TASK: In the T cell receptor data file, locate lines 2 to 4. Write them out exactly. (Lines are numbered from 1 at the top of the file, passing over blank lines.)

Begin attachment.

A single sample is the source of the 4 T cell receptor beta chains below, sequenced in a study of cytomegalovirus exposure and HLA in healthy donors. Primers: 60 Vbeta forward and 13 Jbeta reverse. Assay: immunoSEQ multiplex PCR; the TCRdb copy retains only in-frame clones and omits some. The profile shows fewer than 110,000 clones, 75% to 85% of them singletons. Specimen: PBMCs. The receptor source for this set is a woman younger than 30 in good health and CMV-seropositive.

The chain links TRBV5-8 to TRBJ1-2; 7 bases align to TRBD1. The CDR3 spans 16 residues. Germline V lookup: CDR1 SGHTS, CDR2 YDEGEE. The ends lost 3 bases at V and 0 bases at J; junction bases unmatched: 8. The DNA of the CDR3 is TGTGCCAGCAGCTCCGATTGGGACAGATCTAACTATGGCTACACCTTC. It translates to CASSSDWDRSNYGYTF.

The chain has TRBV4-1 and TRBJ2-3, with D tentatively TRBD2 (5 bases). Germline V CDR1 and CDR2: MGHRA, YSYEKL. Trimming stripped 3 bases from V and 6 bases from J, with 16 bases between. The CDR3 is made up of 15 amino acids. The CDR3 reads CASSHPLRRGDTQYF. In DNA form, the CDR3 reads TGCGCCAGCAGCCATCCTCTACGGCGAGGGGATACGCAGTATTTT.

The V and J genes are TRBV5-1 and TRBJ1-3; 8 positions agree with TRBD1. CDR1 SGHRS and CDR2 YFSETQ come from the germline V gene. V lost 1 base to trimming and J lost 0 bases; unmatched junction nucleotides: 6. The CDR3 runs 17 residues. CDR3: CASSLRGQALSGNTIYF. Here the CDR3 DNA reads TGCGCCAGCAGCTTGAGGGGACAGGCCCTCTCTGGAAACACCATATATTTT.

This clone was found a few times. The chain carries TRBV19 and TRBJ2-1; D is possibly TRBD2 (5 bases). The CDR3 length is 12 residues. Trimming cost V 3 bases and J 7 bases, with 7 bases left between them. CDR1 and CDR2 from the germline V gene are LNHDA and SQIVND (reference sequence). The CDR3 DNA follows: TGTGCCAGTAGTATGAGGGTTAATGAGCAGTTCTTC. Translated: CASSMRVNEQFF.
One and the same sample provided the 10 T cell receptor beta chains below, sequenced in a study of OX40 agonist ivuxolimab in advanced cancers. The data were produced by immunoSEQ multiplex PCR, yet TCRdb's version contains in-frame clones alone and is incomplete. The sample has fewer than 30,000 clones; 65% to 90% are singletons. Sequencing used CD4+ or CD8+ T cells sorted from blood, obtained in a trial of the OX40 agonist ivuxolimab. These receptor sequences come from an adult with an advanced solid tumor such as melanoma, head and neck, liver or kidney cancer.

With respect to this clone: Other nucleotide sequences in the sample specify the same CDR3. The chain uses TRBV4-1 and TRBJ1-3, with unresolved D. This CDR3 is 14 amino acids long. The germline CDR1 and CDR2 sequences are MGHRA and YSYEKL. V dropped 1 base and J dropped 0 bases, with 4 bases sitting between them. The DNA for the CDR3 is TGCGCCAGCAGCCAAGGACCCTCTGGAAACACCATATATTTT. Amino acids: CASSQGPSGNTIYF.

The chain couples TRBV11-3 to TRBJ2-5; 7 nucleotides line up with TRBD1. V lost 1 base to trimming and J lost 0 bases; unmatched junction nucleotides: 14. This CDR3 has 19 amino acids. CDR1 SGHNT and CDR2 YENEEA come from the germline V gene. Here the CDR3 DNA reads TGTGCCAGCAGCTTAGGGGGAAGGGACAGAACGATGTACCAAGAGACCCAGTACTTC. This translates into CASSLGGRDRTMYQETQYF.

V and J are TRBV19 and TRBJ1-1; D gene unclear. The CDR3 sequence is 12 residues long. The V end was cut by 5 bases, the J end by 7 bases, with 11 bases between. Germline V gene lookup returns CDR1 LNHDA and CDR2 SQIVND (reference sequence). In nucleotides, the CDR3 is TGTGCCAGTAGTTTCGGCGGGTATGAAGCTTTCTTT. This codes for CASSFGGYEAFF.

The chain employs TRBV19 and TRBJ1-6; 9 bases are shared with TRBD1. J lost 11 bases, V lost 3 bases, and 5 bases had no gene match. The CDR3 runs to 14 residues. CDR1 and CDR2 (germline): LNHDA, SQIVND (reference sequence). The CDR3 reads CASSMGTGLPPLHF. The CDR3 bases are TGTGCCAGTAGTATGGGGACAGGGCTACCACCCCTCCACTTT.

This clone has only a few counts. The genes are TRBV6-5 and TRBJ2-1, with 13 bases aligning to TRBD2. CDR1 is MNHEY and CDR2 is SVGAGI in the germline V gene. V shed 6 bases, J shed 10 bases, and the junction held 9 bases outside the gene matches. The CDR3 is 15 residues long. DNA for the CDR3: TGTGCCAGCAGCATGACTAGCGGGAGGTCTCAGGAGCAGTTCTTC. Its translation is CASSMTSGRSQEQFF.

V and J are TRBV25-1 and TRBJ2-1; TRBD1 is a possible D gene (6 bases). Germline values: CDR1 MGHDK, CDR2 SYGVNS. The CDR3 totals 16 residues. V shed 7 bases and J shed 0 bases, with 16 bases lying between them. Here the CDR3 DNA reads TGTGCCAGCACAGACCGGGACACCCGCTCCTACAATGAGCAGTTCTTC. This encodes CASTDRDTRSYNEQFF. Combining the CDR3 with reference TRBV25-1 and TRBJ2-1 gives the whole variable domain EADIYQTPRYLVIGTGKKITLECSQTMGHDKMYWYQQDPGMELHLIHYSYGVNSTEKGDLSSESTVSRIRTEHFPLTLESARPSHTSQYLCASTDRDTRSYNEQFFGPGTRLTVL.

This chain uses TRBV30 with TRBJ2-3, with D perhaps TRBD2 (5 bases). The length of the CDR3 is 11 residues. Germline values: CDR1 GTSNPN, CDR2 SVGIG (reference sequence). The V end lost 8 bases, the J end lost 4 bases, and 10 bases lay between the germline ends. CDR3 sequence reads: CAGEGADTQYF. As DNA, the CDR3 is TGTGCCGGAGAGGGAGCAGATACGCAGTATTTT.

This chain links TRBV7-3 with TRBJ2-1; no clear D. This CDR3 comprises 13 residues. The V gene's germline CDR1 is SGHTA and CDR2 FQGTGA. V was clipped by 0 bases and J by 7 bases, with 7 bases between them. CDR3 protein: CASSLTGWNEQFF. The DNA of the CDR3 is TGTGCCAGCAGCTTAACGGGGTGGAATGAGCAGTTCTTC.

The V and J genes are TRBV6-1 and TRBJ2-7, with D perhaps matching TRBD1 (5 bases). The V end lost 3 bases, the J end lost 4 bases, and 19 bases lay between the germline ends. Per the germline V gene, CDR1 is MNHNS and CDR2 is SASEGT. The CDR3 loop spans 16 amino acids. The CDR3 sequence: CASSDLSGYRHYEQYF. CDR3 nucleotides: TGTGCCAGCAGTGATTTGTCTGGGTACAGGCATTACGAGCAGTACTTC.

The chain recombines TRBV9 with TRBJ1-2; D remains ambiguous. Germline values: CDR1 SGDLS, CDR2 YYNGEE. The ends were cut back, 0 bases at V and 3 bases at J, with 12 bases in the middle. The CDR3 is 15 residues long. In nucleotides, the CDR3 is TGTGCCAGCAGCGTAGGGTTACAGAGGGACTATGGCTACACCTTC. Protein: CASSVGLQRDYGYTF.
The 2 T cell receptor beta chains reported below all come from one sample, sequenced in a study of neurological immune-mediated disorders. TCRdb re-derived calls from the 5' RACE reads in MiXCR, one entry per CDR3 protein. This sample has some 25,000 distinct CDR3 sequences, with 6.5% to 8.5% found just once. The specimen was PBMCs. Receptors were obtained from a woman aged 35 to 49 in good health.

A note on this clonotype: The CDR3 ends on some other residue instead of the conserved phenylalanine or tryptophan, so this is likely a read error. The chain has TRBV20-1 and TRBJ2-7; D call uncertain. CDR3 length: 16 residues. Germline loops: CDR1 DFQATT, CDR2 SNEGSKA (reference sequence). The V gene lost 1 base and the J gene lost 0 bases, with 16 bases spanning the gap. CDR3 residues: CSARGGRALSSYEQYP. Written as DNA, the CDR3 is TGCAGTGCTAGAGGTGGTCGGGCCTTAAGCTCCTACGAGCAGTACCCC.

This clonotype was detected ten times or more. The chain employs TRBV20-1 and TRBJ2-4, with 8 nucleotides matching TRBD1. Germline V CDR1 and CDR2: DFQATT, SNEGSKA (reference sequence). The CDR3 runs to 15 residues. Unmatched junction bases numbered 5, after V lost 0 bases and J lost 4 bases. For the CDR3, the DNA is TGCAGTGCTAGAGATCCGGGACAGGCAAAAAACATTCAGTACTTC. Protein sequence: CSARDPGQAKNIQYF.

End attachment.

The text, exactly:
The chain links TRBV5-8 to TRBJ1-2; 7 bases align to TRBD1. The CDR3 spans 16 residues. Germline V lookup: CDR1 SGHTS, CDR2 YDEGEE. The ends lost 3 bases at V and 0 bases at J; junction bases unmatched: 8. The DNA of the CDR3 is TGTGCCAGCAGCTCCGATTGGGACAGATCTAACTATGGCTACACCTTC. It translates to CASSSDWDRSNYGYTF.

The chain has TRBV4-1 and TRBJ2-3, with D tentatively TRBD2 (5 bases). Germline V CDR1 and CDR2: MGHRA, YSYEKL. Trimming stripped 3 bases from V and 6 bases from J, with 16 bases between. The CDR3 is made up of 15 amino acids. The CDR3 reads CASSHPLRRGDTQYF. In DNA form, the CDR3 reads TGCGCCAGCAGCCATCCTCTACGGCGAGGGGATACGCAGTATTTT.

The V and J genes are TRBV5-1 and TRBJ1-3; 8 positions agree with TRBD1. CDR1 SGHRS and CDR2 YFSETQ come from the germline V gene. V lost 1 base to trimming and J lost 0 bases; unmatched junction nucleotides: 6. The CDR3 runs 17 residues. CDR3: CASSLRGQALSGNTIYF. Here the CDR3 DNA reads TGCGCCAGCAGCTTGAGGGGACAGGCCCTCTCTGGAAACACCATATATTTT.